Community Forest Bill passes NLA
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Community Forest Bill passes NLA

Villagers living in community forests will have a say on managing local resources after the Community Forest Bill becomes law. (Photo by Amnat Thongdee)
Villagers living in community forests will have a say on managing local resources after the Community Forest Bill becomes law. (Photo by Amnat Thongdee)

The long-awaited Forest Community Bill has finally been approved by the National Legislative Assembly (NLA), putting an end to campaigns by environmentalists and villagers - dating back almost three decades - to have more say in the designation of green areas.

Theerapat Prayoonsit, one of those vetting the bill, said the NLA on Friday passed its third reading. The pattern of votes by the assembly members was unknown.

The bill will not become law until it is published in the Royal Gazette within 180 days of the effective date.

The main thrust of the bill is to allow local residents living in the forests to work with the state to manage and use natural resources in a way that sustains the environment. 

Mr Theerapat, who is also the deputy chairman of the reform committee on natural resources and the environment, said the cooperation could be in the form of committees or networks. They will be required to register with the Royal Forest Department, he added.

Villagers have to come up with a five-year plan on the utilisation and conservation of the forest in their community and the blueprint is subject to evaluation every five years, according to the draft.

Community forests are defined as the forests outside the conservation areas governed by the state, such as national parks.

The country has some 14,000 community forests encompassing about 9 million rai. There has been no law empowering local residents to make decisions on management of the environment in which they live.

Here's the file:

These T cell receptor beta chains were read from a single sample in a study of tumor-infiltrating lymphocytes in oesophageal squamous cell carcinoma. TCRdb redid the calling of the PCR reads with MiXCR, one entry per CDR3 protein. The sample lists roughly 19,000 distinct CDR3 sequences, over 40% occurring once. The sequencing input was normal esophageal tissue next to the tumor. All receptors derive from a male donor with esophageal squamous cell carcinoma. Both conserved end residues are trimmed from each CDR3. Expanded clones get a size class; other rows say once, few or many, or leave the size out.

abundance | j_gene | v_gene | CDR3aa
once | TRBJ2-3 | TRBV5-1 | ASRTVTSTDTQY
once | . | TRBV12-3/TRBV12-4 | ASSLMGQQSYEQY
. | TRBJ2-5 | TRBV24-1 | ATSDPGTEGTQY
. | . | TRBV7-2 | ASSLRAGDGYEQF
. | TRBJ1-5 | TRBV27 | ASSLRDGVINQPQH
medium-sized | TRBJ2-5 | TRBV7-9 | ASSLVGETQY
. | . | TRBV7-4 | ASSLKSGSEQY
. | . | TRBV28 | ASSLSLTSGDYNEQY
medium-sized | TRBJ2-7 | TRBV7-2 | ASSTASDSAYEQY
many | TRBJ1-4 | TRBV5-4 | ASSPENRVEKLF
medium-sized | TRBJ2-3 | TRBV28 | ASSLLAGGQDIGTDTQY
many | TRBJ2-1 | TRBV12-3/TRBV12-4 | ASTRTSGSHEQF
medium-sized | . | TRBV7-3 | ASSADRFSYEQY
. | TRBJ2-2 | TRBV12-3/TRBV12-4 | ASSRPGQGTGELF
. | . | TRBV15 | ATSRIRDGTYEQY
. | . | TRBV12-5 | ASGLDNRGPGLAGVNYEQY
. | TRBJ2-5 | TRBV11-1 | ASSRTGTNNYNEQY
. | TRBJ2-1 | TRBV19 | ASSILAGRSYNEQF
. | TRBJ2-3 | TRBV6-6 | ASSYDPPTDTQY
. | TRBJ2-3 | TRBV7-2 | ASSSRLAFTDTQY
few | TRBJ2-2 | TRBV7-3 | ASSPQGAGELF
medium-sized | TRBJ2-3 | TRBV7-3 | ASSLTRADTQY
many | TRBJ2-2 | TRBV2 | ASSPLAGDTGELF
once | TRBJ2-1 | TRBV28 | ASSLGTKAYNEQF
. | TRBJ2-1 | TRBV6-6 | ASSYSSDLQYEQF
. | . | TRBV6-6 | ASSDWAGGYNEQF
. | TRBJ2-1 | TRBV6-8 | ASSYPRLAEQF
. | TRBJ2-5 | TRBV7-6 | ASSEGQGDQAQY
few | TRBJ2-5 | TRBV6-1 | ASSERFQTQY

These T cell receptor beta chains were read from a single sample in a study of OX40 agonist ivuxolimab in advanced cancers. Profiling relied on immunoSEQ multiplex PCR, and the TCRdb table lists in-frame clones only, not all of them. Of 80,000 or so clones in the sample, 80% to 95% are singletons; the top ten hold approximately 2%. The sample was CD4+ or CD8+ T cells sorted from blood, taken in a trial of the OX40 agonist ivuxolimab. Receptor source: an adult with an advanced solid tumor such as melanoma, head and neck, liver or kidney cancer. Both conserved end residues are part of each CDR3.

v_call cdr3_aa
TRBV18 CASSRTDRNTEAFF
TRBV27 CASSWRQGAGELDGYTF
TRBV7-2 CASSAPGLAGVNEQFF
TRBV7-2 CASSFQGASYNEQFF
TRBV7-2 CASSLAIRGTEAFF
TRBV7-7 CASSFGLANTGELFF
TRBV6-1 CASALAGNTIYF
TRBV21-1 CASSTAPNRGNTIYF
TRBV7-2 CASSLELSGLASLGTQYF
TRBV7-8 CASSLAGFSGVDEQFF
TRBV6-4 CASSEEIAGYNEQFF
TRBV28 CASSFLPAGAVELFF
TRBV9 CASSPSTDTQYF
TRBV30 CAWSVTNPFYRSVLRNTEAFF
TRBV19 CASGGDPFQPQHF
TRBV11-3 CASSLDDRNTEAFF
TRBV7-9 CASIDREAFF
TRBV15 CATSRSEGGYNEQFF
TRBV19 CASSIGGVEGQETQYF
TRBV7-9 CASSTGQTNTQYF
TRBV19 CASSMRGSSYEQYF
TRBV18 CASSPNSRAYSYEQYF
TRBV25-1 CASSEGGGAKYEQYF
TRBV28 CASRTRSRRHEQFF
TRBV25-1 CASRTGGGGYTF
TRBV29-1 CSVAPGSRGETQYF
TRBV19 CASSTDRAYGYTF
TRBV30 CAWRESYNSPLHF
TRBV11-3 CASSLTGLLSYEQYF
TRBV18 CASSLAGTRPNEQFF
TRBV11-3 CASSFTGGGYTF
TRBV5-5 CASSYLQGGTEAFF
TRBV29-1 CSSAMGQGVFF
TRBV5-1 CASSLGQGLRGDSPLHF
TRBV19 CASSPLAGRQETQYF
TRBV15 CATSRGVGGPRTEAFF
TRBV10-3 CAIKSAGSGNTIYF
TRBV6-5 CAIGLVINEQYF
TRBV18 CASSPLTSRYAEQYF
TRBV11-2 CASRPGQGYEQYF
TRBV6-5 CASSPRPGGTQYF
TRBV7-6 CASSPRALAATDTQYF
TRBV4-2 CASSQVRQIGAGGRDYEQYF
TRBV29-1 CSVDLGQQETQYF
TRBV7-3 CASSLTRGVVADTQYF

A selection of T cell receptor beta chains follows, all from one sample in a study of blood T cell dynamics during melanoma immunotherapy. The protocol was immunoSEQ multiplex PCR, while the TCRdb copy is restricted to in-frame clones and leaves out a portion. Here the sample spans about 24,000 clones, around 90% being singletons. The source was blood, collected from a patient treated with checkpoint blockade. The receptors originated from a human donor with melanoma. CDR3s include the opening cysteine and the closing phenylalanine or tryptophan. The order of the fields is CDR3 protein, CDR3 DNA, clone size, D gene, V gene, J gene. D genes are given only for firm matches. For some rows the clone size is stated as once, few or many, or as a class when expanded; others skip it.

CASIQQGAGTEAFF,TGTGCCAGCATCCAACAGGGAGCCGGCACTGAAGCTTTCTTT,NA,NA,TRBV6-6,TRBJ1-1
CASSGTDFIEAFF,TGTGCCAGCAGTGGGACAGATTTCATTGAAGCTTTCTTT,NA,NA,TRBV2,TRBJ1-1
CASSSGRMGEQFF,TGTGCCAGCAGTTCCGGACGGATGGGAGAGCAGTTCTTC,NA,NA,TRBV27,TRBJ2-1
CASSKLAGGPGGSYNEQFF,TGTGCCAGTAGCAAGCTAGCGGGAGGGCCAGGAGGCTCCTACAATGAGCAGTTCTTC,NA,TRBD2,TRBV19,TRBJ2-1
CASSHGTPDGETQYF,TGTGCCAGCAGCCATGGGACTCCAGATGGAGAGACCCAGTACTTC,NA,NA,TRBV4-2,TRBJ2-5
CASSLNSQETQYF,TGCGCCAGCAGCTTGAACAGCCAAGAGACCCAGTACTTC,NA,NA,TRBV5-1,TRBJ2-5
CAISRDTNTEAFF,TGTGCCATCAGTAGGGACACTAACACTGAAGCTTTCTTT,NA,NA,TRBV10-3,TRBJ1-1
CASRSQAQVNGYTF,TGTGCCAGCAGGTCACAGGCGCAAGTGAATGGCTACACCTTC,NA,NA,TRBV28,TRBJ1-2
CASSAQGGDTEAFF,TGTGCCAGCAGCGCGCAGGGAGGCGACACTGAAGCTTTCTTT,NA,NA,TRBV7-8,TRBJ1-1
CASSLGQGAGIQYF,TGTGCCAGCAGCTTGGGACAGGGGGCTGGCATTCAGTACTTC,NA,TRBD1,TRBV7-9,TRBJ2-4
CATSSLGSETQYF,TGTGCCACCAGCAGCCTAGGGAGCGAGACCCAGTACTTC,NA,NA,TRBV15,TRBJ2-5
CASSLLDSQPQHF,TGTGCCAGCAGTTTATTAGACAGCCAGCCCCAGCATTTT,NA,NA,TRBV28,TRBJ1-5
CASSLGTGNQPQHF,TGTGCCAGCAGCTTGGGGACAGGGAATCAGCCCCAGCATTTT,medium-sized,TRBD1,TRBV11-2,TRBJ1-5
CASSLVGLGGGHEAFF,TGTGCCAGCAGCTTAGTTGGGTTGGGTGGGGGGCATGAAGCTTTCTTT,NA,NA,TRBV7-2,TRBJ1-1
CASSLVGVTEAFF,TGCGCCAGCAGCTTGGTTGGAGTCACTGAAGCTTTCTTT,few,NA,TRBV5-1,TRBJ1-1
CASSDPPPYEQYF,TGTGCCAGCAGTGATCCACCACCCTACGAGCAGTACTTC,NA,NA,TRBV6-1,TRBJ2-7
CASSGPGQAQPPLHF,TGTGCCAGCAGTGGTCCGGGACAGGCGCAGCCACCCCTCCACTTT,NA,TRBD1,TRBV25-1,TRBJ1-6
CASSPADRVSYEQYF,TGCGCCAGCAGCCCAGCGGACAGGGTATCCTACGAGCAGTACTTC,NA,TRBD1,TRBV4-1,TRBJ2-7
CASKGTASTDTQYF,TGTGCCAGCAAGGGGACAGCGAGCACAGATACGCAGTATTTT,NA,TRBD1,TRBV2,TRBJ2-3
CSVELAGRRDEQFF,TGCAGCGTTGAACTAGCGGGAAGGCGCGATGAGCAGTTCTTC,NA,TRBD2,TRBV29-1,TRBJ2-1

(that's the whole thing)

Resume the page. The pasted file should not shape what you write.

Environmentalists and villagers have pushed for the bill since the government decided to end logging concessions in 1989 to save depleted forest areas. They said people living in the forests should have the right to take care of and manage their local environment.

The first bill was sent to Parliament in 1993, and was followed by other attempts to pass legislation, but they all failed due to the state's unwillingness to delegate responsibility.

Supporters of the bill argued that it could help save the environment. "It is an issue that concerns cooperation, food security, global warming and people's basic rights," Krissada Boonchuay of the Local Development Institute, a non-governmental organisation, told a forum in August last year.

The government approved the draft bill in May last year before it was sent to the lawmaking assembly.

Promoting community forests has become a policy of the Palang Pracharath Party (PPRP) to woo voters during its election campaign.

Party spokesman Kobsak Pootrakool on Sunday told voters that it was an issue supported by the government -- and that will continue if PPRP wins the election.

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